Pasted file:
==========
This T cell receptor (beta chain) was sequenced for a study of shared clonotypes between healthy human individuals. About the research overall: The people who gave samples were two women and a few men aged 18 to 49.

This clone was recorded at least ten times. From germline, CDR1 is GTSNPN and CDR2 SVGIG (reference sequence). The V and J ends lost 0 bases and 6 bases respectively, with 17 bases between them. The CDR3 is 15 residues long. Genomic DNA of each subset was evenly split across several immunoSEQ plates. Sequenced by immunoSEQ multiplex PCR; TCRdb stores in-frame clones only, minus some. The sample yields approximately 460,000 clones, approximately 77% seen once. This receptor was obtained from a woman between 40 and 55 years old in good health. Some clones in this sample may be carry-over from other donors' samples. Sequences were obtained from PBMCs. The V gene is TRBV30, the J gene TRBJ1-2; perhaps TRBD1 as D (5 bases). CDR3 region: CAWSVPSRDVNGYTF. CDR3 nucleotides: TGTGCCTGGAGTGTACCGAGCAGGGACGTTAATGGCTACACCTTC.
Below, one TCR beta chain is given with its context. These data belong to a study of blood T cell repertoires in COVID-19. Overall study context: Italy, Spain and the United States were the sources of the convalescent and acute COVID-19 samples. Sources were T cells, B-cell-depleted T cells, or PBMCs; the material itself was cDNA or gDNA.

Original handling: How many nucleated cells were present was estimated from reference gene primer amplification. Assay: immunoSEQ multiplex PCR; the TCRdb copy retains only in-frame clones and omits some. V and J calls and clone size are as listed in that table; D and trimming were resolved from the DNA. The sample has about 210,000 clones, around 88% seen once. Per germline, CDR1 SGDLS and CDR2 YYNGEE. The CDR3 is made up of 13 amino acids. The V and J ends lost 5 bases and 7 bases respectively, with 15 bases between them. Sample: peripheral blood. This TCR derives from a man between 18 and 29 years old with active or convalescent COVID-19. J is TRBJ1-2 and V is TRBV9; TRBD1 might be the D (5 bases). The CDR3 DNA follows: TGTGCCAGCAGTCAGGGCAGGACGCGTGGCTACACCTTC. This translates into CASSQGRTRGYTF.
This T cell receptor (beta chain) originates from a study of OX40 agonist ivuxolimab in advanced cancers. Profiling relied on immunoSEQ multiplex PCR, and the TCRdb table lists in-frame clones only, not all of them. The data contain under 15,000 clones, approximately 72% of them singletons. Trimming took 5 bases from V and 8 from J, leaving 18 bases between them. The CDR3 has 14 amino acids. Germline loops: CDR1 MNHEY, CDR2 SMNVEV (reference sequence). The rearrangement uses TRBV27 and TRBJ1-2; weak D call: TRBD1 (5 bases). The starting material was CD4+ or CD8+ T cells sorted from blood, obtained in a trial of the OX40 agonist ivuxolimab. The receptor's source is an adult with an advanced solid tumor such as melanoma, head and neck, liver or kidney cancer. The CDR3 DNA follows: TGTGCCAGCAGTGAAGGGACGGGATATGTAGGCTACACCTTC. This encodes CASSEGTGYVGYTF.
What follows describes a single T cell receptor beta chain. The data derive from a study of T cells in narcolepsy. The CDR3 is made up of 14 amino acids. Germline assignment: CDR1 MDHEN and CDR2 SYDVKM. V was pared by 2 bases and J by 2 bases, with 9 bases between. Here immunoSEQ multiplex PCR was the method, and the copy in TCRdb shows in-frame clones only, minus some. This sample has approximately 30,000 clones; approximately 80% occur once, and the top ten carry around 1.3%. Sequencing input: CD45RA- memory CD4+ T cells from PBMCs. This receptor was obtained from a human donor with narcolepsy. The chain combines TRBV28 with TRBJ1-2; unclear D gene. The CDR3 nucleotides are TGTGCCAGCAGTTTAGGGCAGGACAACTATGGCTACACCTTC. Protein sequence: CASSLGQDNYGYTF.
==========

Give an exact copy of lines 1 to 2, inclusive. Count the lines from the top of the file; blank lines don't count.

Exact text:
This T cell receptor (beta chain) was sequenced for a study of shared clonotypes between healthy human individuals. About the research overall: The people who gave samples were two women and a few men aged 18 to 49.

This clone was recorded at least ten times. From germline, CDR1 is GTSNPN and CDR2 SVGIG (reference sequence). The V and J ends lost 0 bases and 6 bases respectively, with 17 bases between them. The CDR3 is 15 residues long. Genomic DNA of each subset was evenly split across several immunoSEQ plates. Sequenced by immunoSEQ multiplex PCR; TCRdb stores in-frame clones only, minus some. The sample yields approximately 460,000 clones, approximately 77% seen once. This receptor was obtained from a woman between 40 and 55 years old in good health. Some clones in this sample may be carry-over from other donors' samples. Sequences were obtained from PBMCs. The V gene is TRBV30, the J gene TRBJ1-2; perhaps TRBD1 as D (5 bases). CDR3 region: CAWSVPSRDVNGYTF. CDR3 nucleotides: TGTGCCTGGAGTGTACCGAGCAGGGACGTTAATGGCTACACCTTC.